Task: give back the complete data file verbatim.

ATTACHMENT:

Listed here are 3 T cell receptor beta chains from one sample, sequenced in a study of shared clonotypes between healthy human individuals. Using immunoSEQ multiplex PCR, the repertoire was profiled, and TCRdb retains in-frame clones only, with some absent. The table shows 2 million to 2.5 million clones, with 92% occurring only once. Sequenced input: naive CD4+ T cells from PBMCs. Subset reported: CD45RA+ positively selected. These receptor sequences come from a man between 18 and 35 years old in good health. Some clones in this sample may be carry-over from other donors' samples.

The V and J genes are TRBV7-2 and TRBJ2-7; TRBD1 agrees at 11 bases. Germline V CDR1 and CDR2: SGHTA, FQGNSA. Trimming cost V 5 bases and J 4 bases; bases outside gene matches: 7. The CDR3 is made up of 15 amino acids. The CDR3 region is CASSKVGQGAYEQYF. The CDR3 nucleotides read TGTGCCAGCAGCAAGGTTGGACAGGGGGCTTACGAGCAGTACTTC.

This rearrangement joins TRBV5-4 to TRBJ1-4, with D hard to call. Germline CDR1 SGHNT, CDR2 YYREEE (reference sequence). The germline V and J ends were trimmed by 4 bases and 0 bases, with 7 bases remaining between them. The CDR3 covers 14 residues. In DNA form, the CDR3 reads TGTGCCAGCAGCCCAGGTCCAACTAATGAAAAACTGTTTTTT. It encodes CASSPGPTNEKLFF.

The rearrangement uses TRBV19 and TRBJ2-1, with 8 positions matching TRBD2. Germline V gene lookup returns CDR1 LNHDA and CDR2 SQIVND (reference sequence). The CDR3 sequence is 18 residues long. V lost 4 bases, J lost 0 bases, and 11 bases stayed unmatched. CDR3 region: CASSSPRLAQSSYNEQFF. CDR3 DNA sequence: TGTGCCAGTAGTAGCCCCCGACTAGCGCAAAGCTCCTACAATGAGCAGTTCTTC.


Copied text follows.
Listed here are 3 T cell receptor beta chains from one sample, sequenced in a study of shared clonotypes between healthy human individuals. Using immunoSEQ multiplex PCR, the repertoire was profiled, and TCRdb retains in-frame clones only, with some absent. The table shows 2 million to 2.5 million clones, with 92% occurring only once. Sequenced input: naive CD4+ T cells from PBMCs. Subset reported: CD45RA+ positively selected. These receptor sequences come from a man between 18 and 35 years old in good health. Some clones in this sample may be carry-over from other donors' samples.

The V and J genes are TRBV7-2 and TRBJ2-7; TRBD1 agrees at 11 bases. Germline V CDR1 and CDR2: SGHTA, FQGNSA. Trimming cost V 5 bases and J 4 bases; bases outside gene matches: 7. The CDR3 is made up of 15 amino acids. The CDR3 region is CASSKVGQGAYEQYF. The CDR3 nucleotides read TGTGCCAGCAGCAAGGTTGGACAGGGGGCTTACGAGCAGTACTTC.

This rearrangement joins TRBV5-4 to TRBJ1-4, with D hard to call. Germline CDR1 SGHNT, CDR2 YYREEE (reference sequence). The germline V and J ends were trimmed by 4 bases and 0 bases, with 7 bases remaining between them. The CDR3 covers 14 residues. In DNA form, the CDR3 reads TGTGCCAGCAGCCCAGGTCCAACTAATGAAAAACTGTTTTTT. It encodes CASSPGPTNEKLFF.

The rearrangement uses TRBV19 and TRBJ2-1, with 8 positions matching TRBD2. Germline V gene lookup returns CDR1 LNHDA and CDR2 SQIVND (reference sequence). The CDR3 sequence is 18 residues long. V lost 4 bases, J lost 0 bases, and 11 bases stayed unmatched. CDR3 region: CASSSPRLAQSSYNEQFF. CDR3 DNA sequence: TGTGCCAGTAGTAGCCCCCGACTAGCGCAAAGCTCCTACAATGAGCAGTTCTTC.